What does Elie tell his distant relative about his family after arriving at Buna, and why?

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Shortly after arriving at Buna, Elie is introduced to one of his relatives named Stein, who inquires about his family. Stein tells Elie that he received news that a transport had arrived from his region and immediately came to search for him. Stein then asks Elie if he had heard anything about his wife, Reizel, and his two small boys from Antwerp. Elie mentions that he had not heard anything about Stein's family but proceeds to tell his relative that Reizel and his boys are alive and well. Elie lies to Stein about Reizel and his two boys because he realizes the importance of hope. Elie understands that hope in a better future and reuniting with one's family is the most significant motivating factor to continue living and survive the horrific ordeal. Elie believes that lying to Stein about his family being alive will give him the motivation to persevere and survive the Holocaust. Stein continues to regularly visit Elie and his father and shares his food rations with them until he learns the real news regarding the tragic fate of his family.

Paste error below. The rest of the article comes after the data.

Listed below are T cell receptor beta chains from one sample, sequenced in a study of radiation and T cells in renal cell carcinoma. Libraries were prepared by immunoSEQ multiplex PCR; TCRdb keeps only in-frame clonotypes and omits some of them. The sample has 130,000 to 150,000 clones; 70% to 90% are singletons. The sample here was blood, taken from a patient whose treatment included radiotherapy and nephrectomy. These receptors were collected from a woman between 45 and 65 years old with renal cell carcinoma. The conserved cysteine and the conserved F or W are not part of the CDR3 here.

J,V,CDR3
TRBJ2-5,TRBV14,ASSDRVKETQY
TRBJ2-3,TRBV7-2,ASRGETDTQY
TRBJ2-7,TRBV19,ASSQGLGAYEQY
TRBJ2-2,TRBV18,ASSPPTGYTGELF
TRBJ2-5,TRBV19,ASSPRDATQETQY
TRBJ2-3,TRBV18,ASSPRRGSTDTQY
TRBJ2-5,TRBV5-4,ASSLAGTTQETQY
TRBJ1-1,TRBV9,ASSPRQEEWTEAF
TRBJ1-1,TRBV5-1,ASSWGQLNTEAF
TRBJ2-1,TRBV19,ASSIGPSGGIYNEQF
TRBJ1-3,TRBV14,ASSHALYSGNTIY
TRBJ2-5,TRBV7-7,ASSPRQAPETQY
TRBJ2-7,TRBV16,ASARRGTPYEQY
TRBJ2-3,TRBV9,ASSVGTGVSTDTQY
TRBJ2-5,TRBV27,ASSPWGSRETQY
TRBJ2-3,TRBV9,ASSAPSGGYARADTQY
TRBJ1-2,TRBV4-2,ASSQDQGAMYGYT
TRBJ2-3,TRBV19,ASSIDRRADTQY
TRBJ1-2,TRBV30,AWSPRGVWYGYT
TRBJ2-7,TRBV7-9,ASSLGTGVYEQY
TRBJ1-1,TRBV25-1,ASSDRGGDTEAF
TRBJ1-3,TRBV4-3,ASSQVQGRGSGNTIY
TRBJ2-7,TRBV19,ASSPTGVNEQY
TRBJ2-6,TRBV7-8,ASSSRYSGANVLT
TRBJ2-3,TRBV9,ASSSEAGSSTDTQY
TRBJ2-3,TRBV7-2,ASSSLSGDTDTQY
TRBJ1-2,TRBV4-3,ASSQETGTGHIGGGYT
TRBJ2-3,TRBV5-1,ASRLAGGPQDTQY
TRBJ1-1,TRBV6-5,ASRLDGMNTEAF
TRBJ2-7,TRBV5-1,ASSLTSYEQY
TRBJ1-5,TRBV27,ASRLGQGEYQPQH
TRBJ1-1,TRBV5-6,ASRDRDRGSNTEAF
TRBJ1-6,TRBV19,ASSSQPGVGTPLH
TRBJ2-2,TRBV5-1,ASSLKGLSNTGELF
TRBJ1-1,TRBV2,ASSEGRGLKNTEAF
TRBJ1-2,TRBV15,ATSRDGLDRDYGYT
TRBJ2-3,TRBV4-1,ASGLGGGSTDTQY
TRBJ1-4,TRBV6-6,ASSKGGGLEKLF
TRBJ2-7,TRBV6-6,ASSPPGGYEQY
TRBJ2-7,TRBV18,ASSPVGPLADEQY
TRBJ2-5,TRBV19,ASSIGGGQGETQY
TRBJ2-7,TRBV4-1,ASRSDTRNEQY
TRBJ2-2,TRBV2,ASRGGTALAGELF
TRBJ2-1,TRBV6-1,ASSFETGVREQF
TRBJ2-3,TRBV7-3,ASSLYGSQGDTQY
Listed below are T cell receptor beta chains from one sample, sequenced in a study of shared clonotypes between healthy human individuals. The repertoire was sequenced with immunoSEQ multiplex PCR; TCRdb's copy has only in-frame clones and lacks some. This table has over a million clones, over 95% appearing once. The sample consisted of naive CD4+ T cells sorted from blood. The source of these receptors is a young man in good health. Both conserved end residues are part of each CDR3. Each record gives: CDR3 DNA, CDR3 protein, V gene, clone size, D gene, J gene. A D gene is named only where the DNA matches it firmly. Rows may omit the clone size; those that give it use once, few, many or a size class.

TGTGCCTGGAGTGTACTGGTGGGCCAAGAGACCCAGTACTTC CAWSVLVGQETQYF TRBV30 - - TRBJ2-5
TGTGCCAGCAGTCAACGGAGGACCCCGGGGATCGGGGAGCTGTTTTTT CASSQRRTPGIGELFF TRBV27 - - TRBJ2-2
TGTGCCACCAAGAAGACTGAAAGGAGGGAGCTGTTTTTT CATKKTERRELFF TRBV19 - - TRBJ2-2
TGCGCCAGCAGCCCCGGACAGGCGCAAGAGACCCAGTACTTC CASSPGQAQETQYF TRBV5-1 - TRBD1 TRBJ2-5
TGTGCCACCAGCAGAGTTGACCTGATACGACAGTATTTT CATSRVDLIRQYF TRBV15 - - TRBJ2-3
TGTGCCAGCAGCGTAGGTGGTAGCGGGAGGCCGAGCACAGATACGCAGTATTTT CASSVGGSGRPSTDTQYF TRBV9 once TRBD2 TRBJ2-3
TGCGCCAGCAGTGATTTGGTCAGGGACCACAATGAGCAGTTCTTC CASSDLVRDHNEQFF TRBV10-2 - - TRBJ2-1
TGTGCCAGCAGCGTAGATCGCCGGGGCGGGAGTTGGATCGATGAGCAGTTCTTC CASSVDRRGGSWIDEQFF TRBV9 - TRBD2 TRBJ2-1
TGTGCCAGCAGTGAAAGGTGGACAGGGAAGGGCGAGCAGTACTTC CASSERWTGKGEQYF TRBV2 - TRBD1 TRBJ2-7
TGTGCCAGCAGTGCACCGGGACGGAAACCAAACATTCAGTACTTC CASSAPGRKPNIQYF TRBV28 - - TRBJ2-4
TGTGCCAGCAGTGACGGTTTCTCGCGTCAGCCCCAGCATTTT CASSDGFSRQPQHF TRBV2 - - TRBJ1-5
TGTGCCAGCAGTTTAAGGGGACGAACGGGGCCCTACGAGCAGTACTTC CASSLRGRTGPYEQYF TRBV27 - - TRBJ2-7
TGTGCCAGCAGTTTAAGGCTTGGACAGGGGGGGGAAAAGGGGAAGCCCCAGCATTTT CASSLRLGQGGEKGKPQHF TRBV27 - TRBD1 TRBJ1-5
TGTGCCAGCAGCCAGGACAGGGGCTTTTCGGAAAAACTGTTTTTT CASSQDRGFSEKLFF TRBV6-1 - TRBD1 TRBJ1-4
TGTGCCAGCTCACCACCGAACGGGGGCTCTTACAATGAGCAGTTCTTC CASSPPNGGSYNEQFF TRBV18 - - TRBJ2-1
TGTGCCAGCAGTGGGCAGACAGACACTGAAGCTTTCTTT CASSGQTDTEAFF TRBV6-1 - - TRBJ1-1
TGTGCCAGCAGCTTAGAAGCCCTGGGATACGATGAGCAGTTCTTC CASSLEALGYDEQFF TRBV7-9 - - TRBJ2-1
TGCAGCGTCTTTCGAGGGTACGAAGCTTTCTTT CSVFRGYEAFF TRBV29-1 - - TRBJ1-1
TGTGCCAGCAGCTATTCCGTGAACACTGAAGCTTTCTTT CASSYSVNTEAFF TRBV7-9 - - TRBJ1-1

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When Elie and his father arrive at their new camp, they are greeted by Stein from Antwerp, a distant relative. Stein asks Elie if he has any news about Stein's family. In reality, Elie has no information about Stein's family; however, he lies and tells Stein that his family is alive and doing well. Why does he do this? At this point, Elie has realized the role of hope in survival. He knows that if he gives Stein hope, he will increase Stein's chances of making it through the concentration camp. Elie has little materially to offer, but this is something he can give.

Unfortunately, the "gift" is short-lived. When a transport arrives from Antwerp soon after, Stein learns the actual fate of his family and never visits Elie again.

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